A European telecommunications company wanted to lower the cost of its customer service operations but worried about the potential loss of revenue from the cross-selling that its traditional call centers did so well. In investigating its options, the company learned that 70 percent of existing customer-service contacts could be delivered through digital solutions that had proved effective in other industries. By migrating part of its customer-service operations to similar digital-care programs with a smart strategic approach, the company lowered the unit’s costs by as much as 30 percent, with no loss of revenue.
Already well established in banking and financial services, digital customer care—so-called e-care—is now making inroads in other industries. E-care involves the delivery of customer service via web-based user accounts, social networks, mobile phone, and the Internet rather than call centers or facilities open to the public such as retail stores or service counters. Such digital services are increasingly demanded by customers, who are already using digital platforms to research and review products, as well as broadcast their service frustrations. And it makes sense from a financial perspective, too: e-care has the potential to significantly lower the cost of customer service operations while increasing customer satisfaction.
Of course, it’s not simply a matter of adding digital options to traditional customer-service channels. In our experience, e-care must be approached as a one- to two-year multistage transformation, undertaken with the same degree of planning and rigor as a major product launch or other strategic initiative and backed by heavy initial C-suite support. In addition, careful thought must be given to the degree of digitization desired: digital care can be fully self-serve or involve a mix of live customer-service agents; not all options need to be available on every digital platform, and e-care should not be implemented as aggressively where there is significant potential for upselling. Yet we believe that the rewards of adopting e-care are worth the effort, and virtually every consumer-facing industry requiring extensive customer-relationship management—from cable operators and consumer electronics to healthcare and utilities—can benefit.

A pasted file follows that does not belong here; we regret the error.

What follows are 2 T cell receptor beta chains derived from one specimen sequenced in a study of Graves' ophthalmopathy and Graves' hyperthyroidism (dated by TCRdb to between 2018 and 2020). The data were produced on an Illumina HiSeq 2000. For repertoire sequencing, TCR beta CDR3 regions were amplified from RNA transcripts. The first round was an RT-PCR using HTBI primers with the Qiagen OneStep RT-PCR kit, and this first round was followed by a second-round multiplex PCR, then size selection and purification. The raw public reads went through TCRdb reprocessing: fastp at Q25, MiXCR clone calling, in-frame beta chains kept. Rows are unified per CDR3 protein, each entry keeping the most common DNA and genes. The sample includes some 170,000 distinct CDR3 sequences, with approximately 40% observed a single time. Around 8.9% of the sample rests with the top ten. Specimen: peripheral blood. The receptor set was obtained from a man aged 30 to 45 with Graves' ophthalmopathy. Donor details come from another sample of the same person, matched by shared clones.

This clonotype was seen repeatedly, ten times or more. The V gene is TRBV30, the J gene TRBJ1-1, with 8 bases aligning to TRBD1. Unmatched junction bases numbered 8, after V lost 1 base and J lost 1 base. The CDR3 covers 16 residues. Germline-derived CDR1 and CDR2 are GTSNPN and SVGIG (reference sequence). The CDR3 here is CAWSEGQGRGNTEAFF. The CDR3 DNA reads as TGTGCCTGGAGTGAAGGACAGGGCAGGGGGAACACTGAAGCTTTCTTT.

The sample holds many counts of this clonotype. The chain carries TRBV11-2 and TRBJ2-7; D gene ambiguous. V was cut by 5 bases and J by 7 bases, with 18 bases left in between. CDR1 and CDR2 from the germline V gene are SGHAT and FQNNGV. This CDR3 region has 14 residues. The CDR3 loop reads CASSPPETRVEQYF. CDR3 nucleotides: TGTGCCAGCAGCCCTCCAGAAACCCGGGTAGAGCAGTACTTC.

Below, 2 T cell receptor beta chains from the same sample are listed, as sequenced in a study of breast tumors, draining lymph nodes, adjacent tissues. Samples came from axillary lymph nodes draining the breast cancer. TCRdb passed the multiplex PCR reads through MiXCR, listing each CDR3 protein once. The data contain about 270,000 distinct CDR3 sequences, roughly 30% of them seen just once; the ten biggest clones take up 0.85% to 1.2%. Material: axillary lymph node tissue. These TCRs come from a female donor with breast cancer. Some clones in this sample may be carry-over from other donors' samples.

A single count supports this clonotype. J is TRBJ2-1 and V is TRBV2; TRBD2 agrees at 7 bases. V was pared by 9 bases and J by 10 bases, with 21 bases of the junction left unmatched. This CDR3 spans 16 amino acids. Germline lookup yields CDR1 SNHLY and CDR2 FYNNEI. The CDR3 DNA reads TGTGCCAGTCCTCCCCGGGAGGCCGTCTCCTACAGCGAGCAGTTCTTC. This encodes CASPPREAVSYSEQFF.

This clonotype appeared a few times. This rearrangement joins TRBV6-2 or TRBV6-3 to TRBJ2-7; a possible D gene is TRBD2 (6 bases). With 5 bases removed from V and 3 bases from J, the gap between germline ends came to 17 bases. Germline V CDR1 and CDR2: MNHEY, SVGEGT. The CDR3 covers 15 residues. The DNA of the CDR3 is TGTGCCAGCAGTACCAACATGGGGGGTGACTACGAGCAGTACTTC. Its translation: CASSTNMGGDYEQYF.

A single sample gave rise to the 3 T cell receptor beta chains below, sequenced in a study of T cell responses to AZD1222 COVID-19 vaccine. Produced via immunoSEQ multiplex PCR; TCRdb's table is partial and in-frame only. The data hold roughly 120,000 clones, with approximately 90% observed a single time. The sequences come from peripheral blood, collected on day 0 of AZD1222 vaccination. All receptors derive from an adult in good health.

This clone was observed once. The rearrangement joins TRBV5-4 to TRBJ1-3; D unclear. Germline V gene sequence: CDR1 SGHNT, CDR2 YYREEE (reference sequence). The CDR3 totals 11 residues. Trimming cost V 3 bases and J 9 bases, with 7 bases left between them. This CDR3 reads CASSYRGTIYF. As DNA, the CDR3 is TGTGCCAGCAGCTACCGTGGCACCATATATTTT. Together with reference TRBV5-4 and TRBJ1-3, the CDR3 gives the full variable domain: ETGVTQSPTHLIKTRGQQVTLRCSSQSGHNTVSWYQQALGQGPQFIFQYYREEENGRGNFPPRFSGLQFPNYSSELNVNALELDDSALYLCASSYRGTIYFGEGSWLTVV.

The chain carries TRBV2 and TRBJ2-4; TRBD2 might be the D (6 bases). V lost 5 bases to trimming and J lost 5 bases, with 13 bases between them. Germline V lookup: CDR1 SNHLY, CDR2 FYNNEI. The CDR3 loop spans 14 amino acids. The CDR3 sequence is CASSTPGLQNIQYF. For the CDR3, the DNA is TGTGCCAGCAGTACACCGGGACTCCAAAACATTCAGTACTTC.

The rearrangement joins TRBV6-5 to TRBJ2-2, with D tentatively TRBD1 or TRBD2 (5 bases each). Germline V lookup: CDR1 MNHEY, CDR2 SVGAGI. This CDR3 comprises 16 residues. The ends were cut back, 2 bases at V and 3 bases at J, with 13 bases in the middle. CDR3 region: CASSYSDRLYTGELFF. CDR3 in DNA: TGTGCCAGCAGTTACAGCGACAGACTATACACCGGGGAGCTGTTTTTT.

Getting from here to e-care
Digital customer service has become a significant factor in both purchase and service transactions: roughly 70 percent of telecommunications purchase journeys occur in part or in whole online, as do 90 percent of service journeys.1 Digital customer service also provides superior customer satisfaction: our research shows that 76 percent of telecommunications customers are satisfied with a customer service journey that is fully digital, compared with 57 percent satisfaction for interactions through traditional channels (exhibit). When you consider that migration to e-care can, in our experience, reduce call volumes and operating expenses by 25 to 30 percent, its benefits seem obvious.
Yet these statistics mask the fact that few purchase journeys or service interactions are handled entirely digitally: according to our survey, while 41 percent of service interactions with telecommunications companies begin on an e-care platform, just 15 percent are digital from start to finish. Additionally, the rigorous fact-based management that accompanies traditional customer-service delivery is often absent from e-care. In our survey, we found that less than 40 percent of companies track key performance indicators related to customer experience for mobile channels and only 50 to 60 percent do for online interactions. In contrast, a typical call center tracks more than five metrics to manage customer experience.
The problem is that companies from customer-facing industries that deploy multiple customer service channels too often assess the effectiveness of e-care by measuring individual channels, when customers today often move from one channel to another as they try to resolve service issues. They may start looking for an answer on the company’s website before switching to its mobile app, posting a comment or question via social media, and then finally turning to the call center if they have been unable to find an answer elsewhere. That’s why it’s critical to measure the multichannel effectiveness of e-care—something many companies still are not capable of doing. For instance, how many customer-service calls no longer need to go to a call center because the customer’s problems have been resolved through digital options? How many customers are seeking service through digital channels only, instead of using a mix of call centers and digital channels? How many service requests are initiated in one channel and completed in another, thus effectively increasing cost per request? Customer-service managers should be asking for this kind of data and examining it monthly, if not more often, as they judge the effectiveness of e-care efforts. The paradox is that while 70 percent of customer-care contacts at telecommunications companies are digital, they have produced only a small share of cost savings.